In patients with coronavirus disease 2019 (COVID-19), the conventional coagulation abnormalities mimic those of other systemic coagulopathies that are associated with severe infections, such as disseminated intravascular coagulation, but the disease also has some distinct features1,2. Deep-vein thrombosis and pulmonary embolism are frequently found in patients with COVID-19; the incidence depends on whether routine (ultrasonography) screening is instituted and the severity of the disease, with a higher prevalence in patients in the intensive care unit (ICU)3,4,5. In a meta-analysis of 49 studies, including 18,093 patients, the reported pooled incidence of venous thromboembolism (VTE) was 17.0%, with an incidence of 33.0% in studies that used systematic screening (28% of studies) and an incidence of 9.8% in those relying on clinical diagnosis6. Large, randomized, controlled trials in hospitalized patients with COVID-19, which did not screen for VTE, have found a lower incidence of VTE of 6–10% when prophylactic-dose anticoagulation was used and an incidence of 4–8% when treatment-dose anticoagulation was used7,8,9. In patients with COVID-19 in the ICU, systematic reviews suggest an incidence of VTE of 28%, although the latest reviews suggest an incidence of 19–24% when clinical diagnosis is used and 36–46% when routine screening is used10,11.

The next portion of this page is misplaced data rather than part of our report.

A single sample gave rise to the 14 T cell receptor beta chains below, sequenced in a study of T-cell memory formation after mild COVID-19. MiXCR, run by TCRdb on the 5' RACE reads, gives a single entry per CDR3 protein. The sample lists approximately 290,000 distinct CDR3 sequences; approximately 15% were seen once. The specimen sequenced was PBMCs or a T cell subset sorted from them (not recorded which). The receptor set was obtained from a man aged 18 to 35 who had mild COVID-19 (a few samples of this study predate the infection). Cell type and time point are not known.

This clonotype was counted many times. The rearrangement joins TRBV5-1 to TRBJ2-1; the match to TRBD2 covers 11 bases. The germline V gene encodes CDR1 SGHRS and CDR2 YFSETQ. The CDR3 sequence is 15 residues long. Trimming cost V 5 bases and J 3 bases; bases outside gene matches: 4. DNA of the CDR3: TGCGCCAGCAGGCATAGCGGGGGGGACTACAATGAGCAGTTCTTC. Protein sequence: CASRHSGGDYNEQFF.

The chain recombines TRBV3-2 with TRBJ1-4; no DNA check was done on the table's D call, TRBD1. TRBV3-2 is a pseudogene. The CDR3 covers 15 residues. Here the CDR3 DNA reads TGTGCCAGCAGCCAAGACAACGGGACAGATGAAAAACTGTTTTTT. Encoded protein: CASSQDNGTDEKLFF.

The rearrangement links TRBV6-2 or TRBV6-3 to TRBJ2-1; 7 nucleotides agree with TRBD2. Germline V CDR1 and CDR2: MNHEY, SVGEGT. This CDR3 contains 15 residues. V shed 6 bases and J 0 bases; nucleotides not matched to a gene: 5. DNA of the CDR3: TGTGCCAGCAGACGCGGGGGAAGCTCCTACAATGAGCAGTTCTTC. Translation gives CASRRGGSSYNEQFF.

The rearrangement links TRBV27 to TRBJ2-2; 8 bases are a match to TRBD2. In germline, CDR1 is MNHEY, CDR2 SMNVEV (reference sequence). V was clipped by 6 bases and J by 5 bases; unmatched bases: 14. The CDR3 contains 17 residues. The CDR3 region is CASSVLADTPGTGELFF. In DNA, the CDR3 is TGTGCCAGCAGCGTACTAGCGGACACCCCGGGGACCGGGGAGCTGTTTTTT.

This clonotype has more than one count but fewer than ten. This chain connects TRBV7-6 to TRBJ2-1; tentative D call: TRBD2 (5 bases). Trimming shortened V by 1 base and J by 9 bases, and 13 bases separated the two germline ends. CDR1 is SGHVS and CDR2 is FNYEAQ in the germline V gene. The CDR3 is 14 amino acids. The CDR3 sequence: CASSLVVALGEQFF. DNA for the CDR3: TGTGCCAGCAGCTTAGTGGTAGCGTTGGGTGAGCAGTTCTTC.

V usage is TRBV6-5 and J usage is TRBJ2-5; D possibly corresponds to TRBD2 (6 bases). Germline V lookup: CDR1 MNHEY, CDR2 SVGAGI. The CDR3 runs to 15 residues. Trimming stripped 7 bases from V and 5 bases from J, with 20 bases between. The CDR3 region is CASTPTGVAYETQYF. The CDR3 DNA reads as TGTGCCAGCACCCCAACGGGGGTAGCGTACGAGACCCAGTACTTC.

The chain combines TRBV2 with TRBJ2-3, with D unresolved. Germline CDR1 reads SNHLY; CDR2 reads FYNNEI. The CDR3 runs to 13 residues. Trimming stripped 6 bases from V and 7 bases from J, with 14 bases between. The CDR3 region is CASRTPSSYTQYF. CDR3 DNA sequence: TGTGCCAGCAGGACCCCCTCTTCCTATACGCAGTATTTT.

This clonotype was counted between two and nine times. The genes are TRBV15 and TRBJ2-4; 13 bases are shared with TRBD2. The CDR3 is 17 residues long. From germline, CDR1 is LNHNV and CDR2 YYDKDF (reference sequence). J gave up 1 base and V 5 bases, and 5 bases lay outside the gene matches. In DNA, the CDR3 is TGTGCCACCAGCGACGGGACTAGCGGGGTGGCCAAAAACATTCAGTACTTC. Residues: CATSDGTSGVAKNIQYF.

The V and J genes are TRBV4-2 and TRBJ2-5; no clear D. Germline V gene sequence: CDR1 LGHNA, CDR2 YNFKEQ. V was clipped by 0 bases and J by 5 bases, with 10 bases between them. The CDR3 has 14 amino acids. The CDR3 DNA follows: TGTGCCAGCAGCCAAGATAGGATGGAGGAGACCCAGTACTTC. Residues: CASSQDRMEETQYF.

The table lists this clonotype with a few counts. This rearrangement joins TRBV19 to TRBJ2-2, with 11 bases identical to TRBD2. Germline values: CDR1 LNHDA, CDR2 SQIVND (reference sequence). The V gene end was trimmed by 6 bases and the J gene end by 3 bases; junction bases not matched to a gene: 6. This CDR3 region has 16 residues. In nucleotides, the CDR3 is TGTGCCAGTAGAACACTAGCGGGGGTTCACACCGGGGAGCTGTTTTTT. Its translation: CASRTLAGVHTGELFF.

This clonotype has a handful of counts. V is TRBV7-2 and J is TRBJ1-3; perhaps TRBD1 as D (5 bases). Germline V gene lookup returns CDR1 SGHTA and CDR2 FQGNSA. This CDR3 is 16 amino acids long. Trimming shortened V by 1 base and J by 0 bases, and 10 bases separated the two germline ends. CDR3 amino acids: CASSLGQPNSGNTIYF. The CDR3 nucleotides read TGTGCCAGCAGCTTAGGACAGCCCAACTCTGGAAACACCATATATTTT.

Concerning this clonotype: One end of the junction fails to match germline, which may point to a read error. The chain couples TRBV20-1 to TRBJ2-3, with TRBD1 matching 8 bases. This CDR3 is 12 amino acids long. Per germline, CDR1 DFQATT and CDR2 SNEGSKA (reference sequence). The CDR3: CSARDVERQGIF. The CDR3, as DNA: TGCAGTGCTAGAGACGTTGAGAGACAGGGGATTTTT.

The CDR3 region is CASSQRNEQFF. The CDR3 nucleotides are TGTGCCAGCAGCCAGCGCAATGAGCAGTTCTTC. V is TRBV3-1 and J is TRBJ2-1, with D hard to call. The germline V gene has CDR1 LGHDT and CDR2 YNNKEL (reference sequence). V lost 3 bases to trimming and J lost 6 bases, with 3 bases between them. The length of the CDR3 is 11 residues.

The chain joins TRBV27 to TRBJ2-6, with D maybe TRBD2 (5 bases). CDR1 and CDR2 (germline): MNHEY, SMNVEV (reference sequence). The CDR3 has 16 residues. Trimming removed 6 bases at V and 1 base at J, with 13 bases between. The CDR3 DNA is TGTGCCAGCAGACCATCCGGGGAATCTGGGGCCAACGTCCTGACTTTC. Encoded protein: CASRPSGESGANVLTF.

Superficial-vein thrombosis and catheter-related thrombosis in patients with COVID-19 are also frequently reported12. Akin to venous thrombosis, arterial thrombosis can affect all organs, with ischaemic stroke, systemic arterial embolism, acute coronary syndrome, and limb and mesenteric ischaemia reported to occur in 1–5% of patients with COVID-19 (refs13,14,15,16,17). Furthermore, evidence of in situ microvascular thrombus formation, particularly in the pulmonary circulation, has been reported18,19.